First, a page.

One of the hallmarks of the industrial age was standardization of mass production/mass consumption. In the retail sector, this meant consolidation of stores into giant chains. Starting with the Sears stores and catalogs, shoppers anywhere in the nation had access to the same goods. Buying was centralized with the same fashions showing up in Boise as in Baltimore. With better inventory control systems, some variation was allowed — such as stocking more snow shovels in Buffalo and more sunscreen in Phoenix.
But the hallmark of the I-Cubed Economy is more customization. Some big retailers are attempting to move in that direction. As a story in Sunday’s New York Times relates — Macy’s Goes Local in Matching Goods to Customers
After decades of acquiring, consolidating and centralizing, the department store chain is rediscovering — and financially exploiting — its multiple local roots, advancing a trend that is quickly being adopted by other retailers like Saks Fifth Avenue and Best Buy.
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Macy’s tested its new local approach in a handful of stores in 2008, introducing it in all 810 stores last year. In essence, Macy’s requires sales clerks and store managers to examine the local population almost like anthropologists — studying, for example, what churchgoing black women here in Atlanta shop for compared with the shopping habits of Microsoft wives, as employees call one segment of shoppers in the store in Bellevue, Wash.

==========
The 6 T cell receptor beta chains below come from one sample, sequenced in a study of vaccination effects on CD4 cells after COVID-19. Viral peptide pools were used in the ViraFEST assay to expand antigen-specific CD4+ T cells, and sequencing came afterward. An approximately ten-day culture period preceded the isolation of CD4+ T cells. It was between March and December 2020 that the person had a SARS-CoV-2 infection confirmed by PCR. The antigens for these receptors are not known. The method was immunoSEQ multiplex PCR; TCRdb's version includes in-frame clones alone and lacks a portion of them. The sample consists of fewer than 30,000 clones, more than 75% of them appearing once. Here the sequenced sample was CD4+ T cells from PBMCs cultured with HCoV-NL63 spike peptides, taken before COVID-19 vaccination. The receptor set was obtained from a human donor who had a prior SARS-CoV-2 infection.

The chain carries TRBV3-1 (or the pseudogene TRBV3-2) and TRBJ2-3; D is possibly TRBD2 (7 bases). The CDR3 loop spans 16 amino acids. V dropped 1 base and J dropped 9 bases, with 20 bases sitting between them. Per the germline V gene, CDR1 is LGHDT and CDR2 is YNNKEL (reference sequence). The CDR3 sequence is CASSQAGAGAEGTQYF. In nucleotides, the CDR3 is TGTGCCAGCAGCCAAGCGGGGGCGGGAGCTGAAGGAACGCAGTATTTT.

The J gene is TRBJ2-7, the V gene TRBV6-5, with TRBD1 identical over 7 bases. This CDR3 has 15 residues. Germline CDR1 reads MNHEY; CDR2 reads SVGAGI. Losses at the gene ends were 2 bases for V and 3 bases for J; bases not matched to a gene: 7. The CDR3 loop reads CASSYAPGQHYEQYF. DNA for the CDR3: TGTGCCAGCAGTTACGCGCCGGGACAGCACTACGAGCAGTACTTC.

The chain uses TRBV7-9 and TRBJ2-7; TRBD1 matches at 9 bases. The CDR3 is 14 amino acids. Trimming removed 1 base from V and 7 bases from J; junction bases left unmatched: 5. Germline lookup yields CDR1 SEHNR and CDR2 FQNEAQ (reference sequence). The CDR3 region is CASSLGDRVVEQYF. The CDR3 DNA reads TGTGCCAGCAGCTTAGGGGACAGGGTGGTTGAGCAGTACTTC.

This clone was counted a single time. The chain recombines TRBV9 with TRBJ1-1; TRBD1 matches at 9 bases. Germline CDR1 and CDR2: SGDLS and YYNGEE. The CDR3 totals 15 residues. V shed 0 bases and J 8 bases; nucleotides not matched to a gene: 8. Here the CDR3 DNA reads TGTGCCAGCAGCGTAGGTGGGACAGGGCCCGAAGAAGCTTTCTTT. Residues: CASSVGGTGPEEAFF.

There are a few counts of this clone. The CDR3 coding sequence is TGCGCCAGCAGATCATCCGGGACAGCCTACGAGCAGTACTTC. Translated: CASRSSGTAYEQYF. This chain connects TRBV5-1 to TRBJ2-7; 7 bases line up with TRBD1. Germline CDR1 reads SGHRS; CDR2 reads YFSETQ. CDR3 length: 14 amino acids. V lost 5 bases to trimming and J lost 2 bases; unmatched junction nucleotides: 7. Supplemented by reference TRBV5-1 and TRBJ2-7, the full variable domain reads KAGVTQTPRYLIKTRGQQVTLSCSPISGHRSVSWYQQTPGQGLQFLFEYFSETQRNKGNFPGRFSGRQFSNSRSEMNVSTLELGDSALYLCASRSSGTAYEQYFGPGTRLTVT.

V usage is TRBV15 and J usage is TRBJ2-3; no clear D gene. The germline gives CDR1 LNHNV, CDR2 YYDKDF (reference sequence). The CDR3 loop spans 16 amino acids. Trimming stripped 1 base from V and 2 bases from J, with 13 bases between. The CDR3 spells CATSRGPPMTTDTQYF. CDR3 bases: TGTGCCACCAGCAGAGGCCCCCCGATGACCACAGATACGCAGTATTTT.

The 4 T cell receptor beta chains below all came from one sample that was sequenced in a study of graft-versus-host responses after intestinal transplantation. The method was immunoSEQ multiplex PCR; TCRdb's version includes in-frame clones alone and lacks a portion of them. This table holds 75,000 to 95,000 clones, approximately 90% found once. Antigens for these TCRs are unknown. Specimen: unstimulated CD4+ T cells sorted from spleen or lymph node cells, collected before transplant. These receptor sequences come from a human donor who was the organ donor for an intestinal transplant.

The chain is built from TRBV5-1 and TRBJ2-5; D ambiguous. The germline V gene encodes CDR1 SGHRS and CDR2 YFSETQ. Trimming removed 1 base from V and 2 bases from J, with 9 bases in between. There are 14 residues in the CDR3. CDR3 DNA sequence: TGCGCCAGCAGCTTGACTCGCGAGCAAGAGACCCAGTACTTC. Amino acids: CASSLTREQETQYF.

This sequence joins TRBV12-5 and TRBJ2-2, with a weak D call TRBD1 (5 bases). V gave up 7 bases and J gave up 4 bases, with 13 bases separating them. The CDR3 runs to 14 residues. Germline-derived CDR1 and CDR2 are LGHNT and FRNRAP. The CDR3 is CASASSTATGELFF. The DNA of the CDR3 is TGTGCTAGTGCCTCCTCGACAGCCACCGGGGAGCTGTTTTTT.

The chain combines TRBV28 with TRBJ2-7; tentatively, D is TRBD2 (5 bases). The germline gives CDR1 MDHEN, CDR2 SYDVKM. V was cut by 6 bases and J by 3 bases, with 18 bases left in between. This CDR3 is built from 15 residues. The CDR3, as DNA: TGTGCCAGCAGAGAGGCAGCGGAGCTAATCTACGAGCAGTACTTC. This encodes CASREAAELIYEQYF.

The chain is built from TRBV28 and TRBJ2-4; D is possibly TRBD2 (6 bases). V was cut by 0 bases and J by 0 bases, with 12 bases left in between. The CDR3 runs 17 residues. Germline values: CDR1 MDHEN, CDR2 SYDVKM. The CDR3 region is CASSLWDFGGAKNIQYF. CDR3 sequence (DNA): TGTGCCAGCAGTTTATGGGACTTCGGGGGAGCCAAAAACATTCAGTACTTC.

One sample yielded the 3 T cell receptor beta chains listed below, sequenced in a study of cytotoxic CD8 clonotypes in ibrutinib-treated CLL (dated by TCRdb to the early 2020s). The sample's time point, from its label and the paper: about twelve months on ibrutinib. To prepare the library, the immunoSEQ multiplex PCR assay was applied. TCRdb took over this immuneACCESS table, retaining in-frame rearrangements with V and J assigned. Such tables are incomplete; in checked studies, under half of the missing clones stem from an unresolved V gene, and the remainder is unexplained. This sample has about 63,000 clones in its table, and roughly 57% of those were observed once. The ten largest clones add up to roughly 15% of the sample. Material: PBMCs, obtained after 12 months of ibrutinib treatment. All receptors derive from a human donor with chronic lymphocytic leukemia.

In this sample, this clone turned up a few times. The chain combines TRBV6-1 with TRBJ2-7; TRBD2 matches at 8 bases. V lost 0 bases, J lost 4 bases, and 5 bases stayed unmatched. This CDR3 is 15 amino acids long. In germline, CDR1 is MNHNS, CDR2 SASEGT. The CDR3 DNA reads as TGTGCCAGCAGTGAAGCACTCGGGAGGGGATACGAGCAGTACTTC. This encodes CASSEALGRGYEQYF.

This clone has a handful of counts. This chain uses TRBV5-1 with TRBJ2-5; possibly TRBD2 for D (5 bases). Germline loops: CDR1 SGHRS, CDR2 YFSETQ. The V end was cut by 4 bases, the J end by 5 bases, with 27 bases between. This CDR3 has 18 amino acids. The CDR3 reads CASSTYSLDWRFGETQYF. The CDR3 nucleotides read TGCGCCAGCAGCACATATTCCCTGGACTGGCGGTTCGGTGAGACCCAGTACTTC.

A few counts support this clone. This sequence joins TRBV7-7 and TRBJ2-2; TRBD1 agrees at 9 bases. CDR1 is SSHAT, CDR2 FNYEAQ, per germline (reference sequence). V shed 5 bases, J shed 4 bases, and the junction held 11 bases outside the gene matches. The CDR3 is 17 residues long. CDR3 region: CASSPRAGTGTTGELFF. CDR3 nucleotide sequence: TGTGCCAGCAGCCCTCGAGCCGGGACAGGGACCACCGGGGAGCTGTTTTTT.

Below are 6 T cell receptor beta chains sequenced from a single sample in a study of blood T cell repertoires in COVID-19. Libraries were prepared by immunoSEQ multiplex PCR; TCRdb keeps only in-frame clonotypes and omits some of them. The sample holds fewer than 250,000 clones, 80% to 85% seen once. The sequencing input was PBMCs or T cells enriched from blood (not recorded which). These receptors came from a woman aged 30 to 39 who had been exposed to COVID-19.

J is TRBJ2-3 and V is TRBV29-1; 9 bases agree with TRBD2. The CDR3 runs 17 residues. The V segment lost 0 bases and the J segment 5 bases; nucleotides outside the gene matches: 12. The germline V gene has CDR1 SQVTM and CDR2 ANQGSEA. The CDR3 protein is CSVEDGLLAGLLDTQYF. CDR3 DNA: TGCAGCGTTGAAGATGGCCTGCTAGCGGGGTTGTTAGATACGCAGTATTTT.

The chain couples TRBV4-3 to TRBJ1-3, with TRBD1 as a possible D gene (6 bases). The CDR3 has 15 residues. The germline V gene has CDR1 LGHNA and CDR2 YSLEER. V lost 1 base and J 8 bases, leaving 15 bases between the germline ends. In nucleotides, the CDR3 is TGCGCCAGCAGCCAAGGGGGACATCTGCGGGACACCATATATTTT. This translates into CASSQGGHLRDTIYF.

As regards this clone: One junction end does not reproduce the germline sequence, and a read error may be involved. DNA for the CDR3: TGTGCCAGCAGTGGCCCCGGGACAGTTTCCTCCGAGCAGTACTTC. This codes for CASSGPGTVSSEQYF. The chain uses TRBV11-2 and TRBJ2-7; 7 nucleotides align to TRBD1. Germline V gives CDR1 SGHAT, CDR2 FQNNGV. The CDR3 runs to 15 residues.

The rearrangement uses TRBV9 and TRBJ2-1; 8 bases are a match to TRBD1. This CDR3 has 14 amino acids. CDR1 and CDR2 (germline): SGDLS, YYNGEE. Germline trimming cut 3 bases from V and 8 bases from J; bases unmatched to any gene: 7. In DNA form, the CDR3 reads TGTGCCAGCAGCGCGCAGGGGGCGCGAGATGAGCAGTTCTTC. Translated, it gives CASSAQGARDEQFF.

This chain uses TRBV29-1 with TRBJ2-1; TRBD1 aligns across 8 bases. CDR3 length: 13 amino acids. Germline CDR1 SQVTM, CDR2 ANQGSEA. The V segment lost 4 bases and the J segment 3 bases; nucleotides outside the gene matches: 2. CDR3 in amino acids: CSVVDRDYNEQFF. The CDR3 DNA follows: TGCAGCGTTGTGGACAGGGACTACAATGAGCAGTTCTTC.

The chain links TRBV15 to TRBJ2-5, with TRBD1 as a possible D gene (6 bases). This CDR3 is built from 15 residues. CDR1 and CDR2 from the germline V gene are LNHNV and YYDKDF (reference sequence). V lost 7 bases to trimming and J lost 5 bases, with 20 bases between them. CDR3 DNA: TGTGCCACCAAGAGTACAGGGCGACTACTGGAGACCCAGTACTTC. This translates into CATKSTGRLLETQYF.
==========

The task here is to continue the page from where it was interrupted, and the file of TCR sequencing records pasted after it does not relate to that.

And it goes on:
At the same time, the retailer doubled its staff overseeing store assortments and decreased the stores that staff members dealt with. It required the people responsible for merchandise assortment to visit stores daily, added log books at each register where sales clerks entered suggestions from shoppers, and introduced a review process so the staff visiting stores could make recommendations to buyers.
There are items that would fit in an olden-days department store. The old Marshall Field’s store in Chicago sells Frango chocolates, boxed as they were in the past. In the Northwest, at Bon Marché, Frangos come wrapped in cellophane and are packaged in an octagonal box, the traditional presentation in Seattle. In Minnesota this year, stores began carrying krumkake irons, a Scandinavian baking tool.
An interesting trend — but not a return to the pre-mass consumption days. Don’t expect the Wal-Mart to turn back into the mom-and-pop . Do expect to see retailers cater more to their local demographic — as “just-for-me” meets “just-in-time” retailing.